I read this book as part of another #WECAN book club. It was yet another book recommended by someone else, this time by a young and very talented colleague who read Page’s previous books (I didn’t) and thought it might be worth reading this one too.
This recommendation was not one of those FFS moments which I often experience when people recommend books but then I often end up liking them. I was OK with this right from the start because I’ve always liked human stories and even when I worked as a journalist, I often did similar stuff and talked to people. It is no wonder I ended up doing a PhD in Sociology having always studied comms before that and it is what drives my research up to today, talking to people and learning about their lives. This book is about that but so much more.
We learn that Lorna has left her home island, Kip in Scotland, running away from her family and basically hating the island because of her early experiences there. We learn about these experiences slowly throughout the book, so the writing keeps the reader engaged and wanting more info. I was asking questions throughout the reading wondering if they would be answered and they were, beautifully, just as you no longer expect them you read it and say, a-ha, that makes sense. Lorna, however, finds herself in a situation where she has to go back more than 20 years since she escaped as a teenager and moved to London because her daughter found her cousin online and started chatting so when Lorna’s parents die, her daughter wants to go to the funeral and meet Lorna’s brother, his wife and their daughter as well as learn about the island community. This is not a spoiler as this is in the first pages of the book.
What really touched me in the book, and kind of hit home, is the description of Lorna entering Scotland on the train. When she sees mountains, she realises that no matter how much she loves London and living there, she longs for mountains. I immediately felt as if my eyes opened and saw the world in a different light. I grew up in Dalmatia (the Croatian coast) and no matter how much I love living in England and feel this country adopted me as one of its own since day one (this is indeed true), I long for the Adriatic sea, the water, the smell of salt, and the wind that makes waves jump, dance, makes a mess out of your hair when you walk next to the beach when it is not summer of course, then you are burnt to death with Croatian heat. But at all other times of the year, it is glorious to watch the waves play, and dance and that smell of water and salt are beyond description. As Lorna says in the book it is indeed where we grew up that determines what we like and even if we move to create life elsewhere, we miss it without being aware of it. I realised that water also determines my career in some ways as well as my relationships. So, for example, I loved Stockholm, and it remains one of my favourite European visits ever because it is a city on water. It is not the Adriatic Sea, but it is water, it has that smell of water and that peculiar wind and the feeling the wind near the water creates. So, as soon as someone tells me they are Swedish, I tend to react very positively, and I was not even aware of that until I read this book.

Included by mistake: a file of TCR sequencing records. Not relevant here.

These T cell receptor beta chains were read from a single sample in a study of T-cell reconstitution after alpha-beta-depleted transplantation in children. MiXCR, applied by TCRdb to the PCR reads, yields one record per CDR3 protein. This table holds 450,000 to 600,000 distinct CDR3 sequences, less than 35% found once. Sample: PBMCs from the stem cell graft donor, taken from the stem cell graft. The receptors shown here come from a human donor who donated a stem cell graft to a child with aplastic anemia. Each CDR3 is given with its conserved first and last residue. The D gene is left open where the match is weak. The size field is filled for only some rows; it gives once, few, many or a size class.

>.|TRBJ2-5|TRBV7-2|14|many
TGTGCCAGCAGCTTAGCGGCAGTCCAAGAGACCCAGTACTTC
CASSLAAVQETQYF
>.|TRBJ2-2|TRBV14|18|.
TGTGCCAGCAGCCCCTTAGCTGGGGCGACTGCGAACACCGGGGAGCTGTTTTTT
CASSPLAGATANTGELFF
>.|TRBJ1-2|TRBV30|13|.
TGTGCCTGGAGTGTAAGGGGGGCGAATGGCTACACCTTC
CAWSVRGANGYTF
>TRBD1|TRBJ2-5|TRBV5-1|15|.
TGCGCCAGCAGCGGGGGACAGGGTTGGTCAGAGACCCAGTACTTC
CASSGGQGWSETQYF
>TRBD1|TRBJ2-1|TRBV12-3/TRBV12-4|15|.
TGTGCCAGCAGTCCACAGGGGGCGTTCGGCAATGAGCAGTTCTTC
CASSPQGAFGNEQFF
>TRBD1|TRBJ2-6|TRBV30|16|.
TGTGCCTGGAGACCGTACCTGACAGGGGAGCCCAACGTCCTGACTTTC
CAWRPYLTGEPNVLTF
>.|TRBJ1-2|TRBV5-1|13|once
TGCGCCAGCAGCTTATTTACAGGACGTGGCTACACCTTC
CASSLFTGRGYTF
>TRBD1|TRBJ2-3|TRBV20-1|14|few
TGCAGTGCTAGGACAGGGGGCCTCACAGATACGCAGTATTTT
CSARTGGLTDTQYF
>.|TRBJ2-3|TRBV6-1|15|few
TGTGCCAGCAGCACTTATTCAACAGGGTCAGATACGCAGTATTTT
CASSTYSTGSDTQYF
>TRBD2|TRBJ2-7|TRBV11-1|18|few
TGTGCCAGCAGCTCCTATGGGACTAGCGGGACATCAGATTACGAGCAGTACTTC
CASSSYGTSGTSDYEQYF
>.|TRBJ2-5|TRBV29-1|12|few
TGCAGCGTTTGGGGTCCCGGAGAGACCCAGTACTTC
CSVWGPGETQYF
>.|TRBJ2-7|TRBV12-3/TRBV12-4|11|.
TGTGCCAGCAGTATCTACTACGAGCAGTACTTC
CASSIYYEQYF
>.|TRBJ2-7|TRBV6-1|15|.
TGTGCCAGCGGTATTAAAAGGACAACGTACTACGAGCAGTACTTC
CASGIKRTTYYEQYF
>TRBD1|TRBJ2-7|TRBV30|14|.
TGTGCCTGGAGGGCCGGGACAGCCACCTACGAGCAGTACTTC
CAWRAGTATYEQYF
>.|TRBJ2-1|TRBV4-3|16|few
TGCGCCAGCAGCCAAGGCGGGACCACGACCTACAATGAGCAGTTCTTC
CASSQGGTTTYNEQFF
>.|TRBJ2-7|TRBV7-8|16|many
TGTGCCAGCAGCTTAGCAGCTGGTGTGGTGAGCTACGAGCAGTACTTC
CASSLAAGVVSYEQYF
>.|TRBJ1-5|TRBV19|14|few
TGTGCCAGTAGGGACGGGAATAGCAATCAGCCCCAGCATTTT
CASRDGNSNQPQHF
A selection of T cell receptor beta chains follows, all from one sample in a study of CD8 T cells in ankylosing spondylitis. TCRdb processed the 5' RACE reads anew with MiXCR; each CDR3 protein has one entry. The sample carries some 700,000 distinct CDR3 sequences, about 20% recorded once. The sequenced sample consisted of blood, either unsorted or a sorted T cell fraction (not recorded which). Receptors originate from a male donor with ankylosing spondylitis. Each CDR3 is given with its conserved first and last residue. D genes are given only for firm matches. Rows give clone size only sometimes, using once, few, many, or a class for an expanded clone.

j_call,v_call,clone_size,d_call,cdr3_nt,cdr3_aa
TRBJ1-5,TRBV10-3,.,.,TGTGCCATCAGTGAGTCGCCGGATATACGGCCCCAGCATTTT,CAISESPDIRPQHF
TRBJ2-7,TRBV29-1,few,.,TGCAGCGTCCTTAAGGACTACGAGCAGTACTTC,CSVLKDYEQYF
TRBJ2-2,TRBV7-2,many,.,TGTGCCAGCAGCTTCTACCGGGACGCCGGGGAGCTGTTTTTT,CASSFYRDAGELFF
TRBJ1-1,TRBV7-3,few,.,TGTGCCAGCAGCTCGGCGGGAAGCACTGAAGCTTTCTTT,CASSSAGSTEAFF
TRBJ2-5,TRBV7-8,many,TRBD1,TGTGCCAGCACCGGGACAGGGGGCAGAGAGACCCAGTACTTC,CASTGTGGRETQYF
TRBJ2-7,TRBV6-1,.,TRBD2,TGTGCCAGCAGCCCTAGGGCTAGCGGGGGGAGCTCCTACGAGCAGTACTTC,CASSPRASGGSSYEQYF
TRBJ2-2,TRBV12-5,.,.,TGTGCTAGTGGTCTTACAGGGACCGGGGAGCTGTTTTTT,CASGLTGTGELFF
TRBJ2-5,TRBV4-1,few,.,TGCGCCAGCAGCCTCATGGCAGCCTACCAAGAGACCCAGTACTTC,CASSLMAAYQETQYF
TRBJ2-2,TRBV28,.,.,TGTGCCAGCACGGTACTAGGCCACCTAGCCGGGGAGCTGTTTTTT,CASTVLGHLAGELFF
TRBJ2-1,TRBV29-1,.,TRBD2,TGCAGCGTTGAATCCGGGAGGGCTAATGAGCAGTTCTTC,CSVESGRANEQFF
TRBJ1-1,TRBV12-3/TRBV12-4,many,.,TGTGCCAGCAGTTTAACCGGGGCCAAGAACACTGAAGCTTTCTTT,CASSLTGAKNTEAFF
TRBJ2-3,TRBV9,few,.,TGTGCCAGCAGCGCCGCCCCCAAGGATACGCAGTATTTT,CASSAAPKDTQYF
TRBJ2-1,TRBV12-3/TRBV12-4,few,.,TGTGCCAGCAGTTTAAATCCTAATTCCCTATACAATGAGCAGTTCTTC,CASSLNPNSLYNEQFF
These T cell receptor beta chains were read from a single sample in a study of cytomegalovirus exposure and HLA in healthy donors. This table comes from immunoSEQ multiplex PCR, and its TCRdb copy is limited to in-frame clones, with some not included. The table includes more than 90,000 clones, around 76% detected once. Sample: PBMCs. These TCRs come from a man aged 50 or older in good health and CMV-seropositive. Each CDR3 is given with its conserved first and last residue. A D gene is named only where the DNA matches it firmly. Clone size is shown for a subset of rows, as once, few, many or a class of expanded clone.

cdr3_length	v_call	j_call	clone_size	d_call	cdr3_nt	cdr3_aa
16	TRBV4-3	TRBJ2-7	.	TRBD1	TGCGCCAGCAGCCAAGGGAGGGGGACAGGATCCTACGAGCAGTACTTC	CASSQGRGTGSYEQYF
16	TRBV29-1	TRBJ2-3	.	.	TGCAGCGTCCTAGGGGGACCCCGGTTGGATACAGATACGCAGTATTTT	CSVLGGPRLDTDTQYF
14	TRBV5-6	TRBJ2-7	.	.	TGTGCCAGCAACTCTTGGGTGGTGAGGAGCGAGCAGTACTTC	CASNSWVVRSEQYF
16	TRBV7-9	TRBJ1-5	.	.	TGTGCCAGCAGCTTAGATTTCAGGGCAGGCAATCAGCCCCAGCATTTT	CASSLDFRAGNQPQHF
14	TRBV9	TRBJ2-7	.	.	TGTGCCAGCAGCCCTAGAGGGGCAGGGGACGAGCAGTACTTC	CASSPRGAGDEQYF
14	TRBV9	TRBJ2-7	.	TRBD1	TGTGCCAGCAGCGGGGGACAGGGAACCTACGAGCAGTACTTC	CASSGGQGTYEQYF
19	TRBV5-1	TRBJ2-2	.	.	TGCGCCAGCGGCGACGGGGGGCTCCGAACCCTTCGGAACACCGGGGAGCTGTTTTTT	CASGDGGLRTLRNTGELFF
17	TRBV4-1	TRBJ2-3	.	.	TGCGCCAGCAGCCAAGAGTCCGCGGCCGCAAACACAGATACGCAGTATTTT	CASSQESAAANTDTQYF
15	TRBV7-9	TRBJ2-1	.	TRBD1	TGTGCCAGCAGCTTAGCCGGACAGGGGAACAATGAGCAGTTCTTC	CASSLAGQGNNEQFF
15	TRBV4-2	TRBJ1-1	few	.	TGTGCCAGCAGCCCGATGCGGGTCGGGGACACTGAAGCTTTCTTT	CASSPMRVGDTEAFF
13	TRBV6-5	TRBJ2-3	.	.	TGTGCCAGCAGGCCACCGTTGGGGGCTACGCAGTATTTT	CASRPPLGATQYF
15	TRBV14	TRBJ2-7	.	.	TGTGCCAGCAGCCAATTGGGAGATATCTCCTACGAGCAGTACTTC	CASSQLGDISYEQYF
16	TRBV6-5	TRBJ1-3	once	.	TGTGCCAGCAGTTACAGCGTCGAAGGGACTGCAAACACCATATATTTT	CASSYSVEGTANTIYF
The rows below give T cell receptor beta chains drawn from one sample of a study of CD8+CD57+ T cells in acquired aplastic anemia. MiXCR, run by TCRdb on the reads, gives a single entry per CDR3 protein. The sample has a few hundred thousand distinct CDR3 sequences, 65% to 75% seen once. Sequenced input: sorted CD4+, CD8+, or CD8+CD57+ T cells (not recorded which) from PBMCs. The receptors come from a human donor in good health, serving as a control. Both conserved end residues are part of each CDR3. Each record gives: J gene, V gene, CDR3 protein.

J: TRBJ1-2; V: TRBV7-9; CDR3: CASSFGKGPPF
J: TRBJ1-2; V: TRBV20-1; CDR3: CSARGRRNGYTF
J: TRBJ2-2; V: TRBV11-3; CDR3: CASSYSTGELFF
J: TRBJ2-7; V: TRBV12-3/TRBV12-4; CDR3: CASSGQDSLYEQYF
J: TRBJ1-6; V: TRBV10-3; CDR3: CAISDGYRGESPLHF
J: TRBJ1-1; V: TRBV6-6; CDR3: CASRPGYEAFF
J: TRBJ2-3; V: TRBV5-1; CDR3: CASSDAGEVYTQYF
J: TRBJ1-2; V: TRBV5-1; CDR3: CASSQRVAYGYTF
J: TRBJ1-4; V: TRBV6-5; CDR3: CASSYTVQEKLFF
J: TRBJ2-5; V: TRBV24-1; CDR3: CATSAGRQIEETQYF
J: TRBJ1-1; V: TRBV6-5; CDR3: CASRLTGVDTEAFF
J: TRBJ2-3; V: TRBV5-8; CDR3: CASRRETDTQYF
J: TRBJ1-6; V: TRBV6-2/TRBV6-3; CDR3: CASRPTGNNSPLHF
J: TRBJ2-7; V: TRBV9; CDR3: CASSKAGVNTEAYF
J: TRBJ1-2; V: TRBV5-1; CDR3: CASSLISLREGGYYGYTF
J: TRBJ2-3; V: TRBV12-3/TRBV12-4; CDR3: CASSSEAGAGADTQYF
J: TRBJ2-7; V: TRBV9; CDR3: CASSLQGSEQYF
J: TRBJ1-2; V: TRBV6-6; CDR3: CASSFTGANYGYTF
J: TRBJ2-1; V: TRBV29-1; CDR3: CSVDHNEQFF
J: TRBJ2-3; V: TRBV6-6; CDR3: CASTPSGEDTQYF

What is also fabulously described in the book is the sense of community on the island and how sometimes we blame places for nasty stuff some individuals did to us. Lorna was running away from the island because of her parents and a family situation but once she came back, she realised the community has always supported her and has been there for her, including now when she returned. This also hit home as I also did not go to Dalmatia for decades and only started to visit regularly the last year when I also realised that just because some people were nasty to me and my mom, the community has always been nice and supportive. Nasty people in my case did not die but I do not care about them anymore and I enjoy walks near the beach and the smell and the feeling only the Adriatic Sea can create for me. I enjoy looking like everyone else, using my stretchy southern accent without thinking I sound like an idiot. It is even nicer to return to England after that visit and feel grateful for the fact I have two homelands and my heart is divided between two countries I call my own. The sense of community on the island and the way the author described it definitely has that feel-good feeling and this is what is amazing about this lovely, lovely book that made me reflect on my life and feel more grateful for what I have.
An amazing book with the most astonishing descriptions. I felt almost as if I know islanders and loved the community to the point that I felt sorry when I finished the book. I am grateful I read it; this is definitely one of the book club reads that will not be given away but happily live on my shelve until I read it again and again.
Thank you for reading.